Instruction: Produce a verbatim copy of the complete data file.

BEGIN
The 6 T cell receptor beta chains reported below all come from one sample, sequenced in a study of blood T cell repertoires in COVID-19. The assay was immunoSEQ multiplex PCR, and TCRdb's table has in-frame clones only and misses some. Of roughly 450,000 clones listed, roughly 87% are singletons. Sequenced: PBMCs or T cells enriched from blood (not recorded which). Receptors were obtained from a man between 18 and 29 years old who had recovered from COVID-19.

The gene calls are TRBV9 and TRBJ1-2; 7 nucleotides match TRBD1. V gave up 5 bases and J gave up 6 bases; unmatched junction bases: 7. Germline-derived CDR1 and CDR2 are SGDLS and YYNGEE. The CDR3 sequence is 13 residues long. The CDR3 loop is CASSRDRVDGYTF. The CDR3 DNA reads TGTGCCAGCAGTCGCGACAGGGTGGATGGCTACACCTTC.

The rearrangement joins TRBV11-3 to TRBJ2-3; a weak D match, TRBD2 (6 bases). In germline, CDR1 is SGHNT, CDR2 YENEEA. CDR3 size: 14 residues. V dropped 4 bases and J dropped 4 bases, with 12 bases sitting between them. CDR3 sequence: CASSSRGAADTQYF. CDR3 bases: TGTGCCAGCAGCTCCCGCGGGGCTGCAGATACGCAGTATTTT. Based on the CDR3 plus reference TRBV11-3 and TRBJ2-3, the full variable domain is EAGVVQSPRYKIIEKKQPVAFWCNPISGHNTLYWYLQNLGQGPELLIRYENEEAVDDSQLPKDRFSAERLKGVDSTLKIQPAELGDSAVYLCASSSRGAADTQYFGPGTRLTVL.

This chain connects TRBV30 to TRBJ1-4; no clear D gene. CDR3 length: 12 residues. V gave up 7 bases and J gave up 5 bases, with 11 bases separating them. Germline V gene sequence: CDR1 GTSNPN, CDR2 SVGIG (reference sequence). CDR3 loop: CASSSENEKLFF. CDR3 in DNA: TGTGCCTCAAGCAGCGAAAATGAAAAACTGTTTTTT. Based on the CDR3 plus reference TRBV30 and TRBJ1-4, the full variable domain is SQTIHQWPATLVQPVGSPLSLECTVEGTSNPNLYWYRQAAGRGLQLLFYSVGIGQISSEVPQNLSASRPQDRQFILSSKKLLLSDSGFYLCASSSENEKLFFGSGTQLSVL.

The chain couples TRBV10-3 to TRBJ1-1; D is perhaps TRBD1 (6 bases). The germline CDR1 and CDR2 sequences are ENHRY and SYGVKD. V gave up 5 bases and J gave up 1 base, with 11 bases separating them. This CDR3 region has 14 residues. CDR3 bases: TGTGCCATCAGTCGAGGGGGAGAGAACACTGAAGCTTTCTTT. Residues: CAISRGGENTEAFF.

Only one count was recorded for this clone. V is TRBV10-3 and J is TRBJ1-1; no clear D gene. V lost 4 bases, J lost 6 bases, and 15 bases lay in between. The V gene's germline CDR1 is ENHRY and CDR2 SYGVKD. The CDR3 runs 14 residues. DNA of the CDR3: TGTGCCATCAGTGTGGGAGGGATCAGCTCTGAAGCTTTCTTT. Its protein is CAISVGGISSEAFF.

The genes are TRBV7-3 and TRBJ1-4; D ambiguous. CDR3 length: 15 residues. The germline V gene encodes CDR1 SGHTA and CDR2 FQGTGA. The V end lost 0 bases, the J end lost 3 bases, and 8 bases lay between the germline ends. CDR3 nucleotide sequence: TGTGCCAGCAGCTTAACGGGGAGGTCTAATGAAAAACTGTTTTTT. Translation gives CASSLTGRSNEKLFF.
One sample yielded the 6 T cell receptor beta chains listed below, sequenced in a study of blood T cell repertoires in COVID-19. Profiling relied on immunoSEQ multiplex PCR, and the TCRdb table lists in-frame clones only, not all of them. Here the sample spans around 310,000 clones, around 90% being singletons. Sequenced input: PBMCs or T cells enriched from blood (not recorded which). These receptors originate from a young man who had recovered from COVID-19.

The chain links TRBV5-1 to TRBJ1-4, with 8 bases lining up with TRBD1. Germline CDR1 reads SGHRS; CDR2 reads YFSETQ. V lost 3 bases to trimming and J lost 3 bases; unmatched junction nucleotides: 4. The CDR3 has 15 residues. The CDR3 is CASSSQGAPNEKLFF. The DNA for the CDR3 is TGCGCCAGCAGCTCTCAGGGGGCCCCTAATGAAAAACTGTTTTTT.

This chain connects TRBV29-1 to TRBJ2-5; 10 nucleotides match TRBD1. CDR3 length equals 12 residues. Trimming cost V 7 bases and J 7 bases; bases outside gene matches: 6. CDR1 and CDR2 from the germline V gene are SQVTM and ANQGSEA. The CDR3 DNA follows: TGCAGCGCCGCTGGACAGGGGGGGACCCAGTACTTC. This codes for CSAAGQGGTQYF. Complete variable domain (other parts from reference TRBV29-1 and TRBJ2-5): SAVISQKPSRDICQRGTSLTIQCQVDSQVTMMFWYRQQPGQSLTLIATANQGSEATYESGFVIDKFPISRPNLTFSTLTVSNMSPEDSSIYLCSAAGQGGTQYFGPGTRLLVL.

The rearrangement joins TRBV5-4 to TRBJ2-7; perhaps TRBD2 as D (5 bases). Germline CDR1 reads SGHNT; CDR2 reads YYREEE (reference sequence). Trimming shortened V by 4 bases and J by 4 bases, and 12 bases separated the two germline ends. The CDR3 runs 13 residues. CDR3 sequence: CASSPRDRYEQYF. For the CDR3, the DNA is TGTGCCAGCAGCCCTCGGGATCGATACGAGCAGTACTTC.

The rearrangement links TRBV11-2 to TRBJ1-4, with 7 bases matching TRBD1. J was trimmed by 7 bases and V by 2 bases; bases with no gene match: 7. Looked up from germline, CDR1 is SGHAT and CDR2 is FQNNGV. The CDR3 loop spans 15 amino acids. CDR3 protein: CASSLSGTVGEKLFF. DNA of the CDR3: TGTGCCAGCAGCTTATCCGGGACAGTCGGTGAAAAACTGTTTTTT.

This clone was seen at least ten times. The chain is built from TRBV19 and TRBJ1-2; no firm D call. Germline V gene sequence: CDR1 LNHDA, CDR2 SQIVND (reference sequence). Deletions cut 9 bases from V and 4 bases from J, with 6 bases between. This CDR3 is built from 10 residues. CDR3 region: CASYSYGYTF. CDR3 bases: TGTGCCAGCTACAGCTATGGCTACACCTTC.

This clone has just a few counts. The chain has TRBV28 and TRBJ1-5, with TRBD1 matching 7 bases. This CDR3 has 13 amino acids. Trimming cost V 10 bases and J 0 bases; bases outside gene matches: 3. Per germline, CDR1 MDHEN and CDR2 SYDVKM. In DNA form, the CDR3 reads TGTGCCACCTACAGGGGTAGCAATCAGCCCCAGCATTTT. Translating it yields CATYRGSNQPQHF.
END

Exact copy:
The 6 T cell receptor beta chains reported below all come from one sample, sequenced in a study of blood T cell repertoires in COVID-19. The assay was immunoSEQ multiplex PCR, and TCRdb's table has in-frame clones only and misses some. Of roughly 450,000 clones listed, roughly 87% are singletons. Sequenced: PBMCs or T cells enriched from blood (not recorded which). Receptors were obtained from a man between 18 and 29 years old who had recovered from COVID-19.

The gene calls are TRBV9 and TRBJ1-2; 7 nucleotides match TRBD1. V gave up 5 bases and J gave up 6 bases; unmatched junction bases: 7. Germline-derived CDR1 and CDR2 are SGDLS and YYNGEE. The CDR3 sequence is 13 residues long. The CDR3 loop is CASSRDRVDGYTF. The CDR3 DNA reads TGTGCCAGCAGTCGCGACAGGGTGGATGGCTACACCTTC.

The rearrangement joins TRBV11-3 to TRBJ2-3; a weak D match, TRBD2 (6 bases). In germline, CDR1 is SGHNT, CDR2 YENEEA. CDR3 size: 14 residues. V dropped 4 bases and J dropped 4 bases, with 12 bases sitting between them. CDR3 sequence: CASSSRGAADTQYF. CDR3 bases: TGTGCCAGCAGCTCCCGCGGGGCTGCAGATACGCAGTATTTT. Based on the CDR3 plus reference TRBV11-3 and TRBJ2-3, the full variable domain is EAGVVQSPRYKIIEKKQPVAFWCNPISGHNTLYWYLQNLGQGPELLIRYENEEAVDDSQLPKDRFSAERLKGVDSTLKIQPAELGDSAVYLCASSSRGAADTQYFGPGTRLTVL.

This chain connects TRBV30 to TRBJ1-4; no clear D gene. CDR3 length: 12 residues. V gave up 7 bases and J gave up 5 bases, with 11 bases separating them. Germline V gene sequence: CDR1 GTSNPN, CDR2 SVGIG (reference sequence). CDR3 loop: CASSSENEKLFF. CDR3 in DNA: TGTGCCTCAAGCAGCGAAAATGAAAAACTGTTTTTT. Based on the CDR3 plus reference TRBV30 and TRBJ1-4, the full variable domain is SQTIHQWPATLVQPVGSPLSLECTVEGTSNPNLYWYRQAAGRGLQLLFYSVGIGQISSEVPQNLSASRPQDRQFILSSKKLLLSDSGFYLCASSSENEKLFFGSGTQLSVL.

The chain couples TRBV10-3 to TRBJ1-1; D is perhaps TRBD1 (6 bases). The germline CDR1 and CDR2 sequences are ENHRY and SYGVKD. V gave up 5 bases and J gave up 1 base, with 11 bases separating them. This CDR3 region has 14 residues. CDR3 bases: TGTGCCATCAGTCGAGGGGGAGAGAACACTGAAGCTTTCTTT. Residues: CAISRGGENTEAFF.

Only one count was recorded for this clone. V is TRBV10-3 and J is TRBJ1-1; no clear D gene. V lost 4 bases, J lost 6 bases, and 15 bases lay in between. The V gene's germline CDR1 is ENHRY and CDR2 SYGVKD. The CDR3 runs 14 residues. DNA of the CDR3: TGTGCCATCAGTGTGGGAGGGATCAGCTCTGAAGCTTTCTTT. Its protein is CAISVGGISSEAFF.

The genes are TRBV7-3 and TRBJ1-4; D ambiguous. CDR3 length: 15 residues. The germline V gene encodes CDR1 SGHTA and CDR2 FQGTGA. The V end lost 0 bases, the J end lost 3 bases, and 8 bases lay between the germline ends. CDR3 nucleotide sequence: TGTGCCAGCAGCTTAACGGGGAGGTCTAATGAAAAACTGTTTTTT. Translation gives CASSLTGRSNEKLFF.
One sample yielded the 6 T cell receptor beta chains listed below, sequenced in a study of blood T cell repertoires in COVID-19. Profiling relied on immunoSEQ multiplex PCR, and the TCRdb table lists in-frame clones only, not all of them. Here the sample spans around 310,000 clones, around 90% being singletons. Sequenced input: PBMCs or T cells enriched from blood (not recorded which). These receptors originate from a young man who had recovered from COVID-19.

The chain links TRBV5-1 to TRBJ1-4, with 8 bases lining up with TRBD1. Germline CDR1 reads SGHRS; CDR2 reads YFSETQ. V lost 3 bases to trimming and J lost 3 bases; unmatched junction nucleotides: 4. The CDR3 has 15 residues. The CDR3 is CASSSQGAPNEKLFF. The DNA for the CDR3 is TGCGCCAGCAGCTCTCAGGGGGCCCCTAATGAAAAACTGTTTTTT.

This chain connects TRBV29-1 to TRBJ2-5; 10 nucleotides match TRBD1. CDR3 length equals 12 residues. Trimming cost V 7 bases and J 7 bases; bases outside gene matches: 6. CDR1 and CDR2 from the germline V gene are SQVTM and ANQGSEA. The CDR3 DNA follows: TGCAGCGCCGCTGGACAGGGGGGGACCCAGTACTTC. This codes for CSAAGQGGTQYF. Complete variable domain (other parts from reference TRBV29-1 and TRBJ2-5): SAVISQKPSRDICQRGTSLTIQCQVDSQVTMMFWYRQQPGQSLTLIATANQGSEATYESGFVIDKFPISRPNLTFSTLTVSNMSPEDSSIYLCSAAGQGGTQYFGPGTRLLVL.

The rearrangement joins TRBV5-4 to TRBJ2-7; perhaps TRBD2 as D (5 bases). Germline CDR1 reads SGHNT; CDR2 reads YYREEE (reference sequence). Trimming shortened V by 4 bases and J by 4 bases, and 12 bases separated the two germline ends. The CDR3 runs 13 residues. CDR3 sequence: CASSPRDRYEQYF. For the CDR3, the DNA is TGTGCCAGCAGCCCTCGGGATCGATACGAGCAGTACTTC.

The rearrangement links TRBV11-2 to TRBJ1-4, with 7 bases matching TRBD1. J was trimmed by 7 bases and V by 2 bases; bases with no gene match: 7. Looked up from germline, CDR1 is SGHAT and CDR2 is FQNNGV. The CDR3 loop spans 15 amino acids. CDR3 protein: CASSLSGTVGEKLFF. DNA of the CDR3: TGTGCCAGCAGCTTATCCGGGACAGTCGGTGAAAAACTGTTTTTT.

This clone was seen at least ten times. The chain is built from TRBV19 and TRBJ1-2; no firm D call. Germline V gene sequence: CDR1 LNHDA, CDR2 SQIVND (reference sequence). Deletions cut 9 bases from V and 4 bases from J, with 6 bases between. This CDR3 is built from 10 residues. CDR3 region: CASYSYGYTF. CDR3 bases: TGTGCCAGCTACAGCTATGGCTACACCTTC.

This clone has just a few counts. The chain has TRBV28 and TRBJ1-5, with TRBD1 matching 7 bases. This CDR3 has 13 amino acids. Trimming cost V 10 bases and J 0 bases; bases outside gene matches: 3. Per germline, CDR1 MDHEN and CDR2 SYDVKM. In DNA form, the CDR3 reads TGTGCCACCTACAGGGGTAGCAATCAGCCCCAGCATTTT. Translating it yields CATYRGSNQPQHF.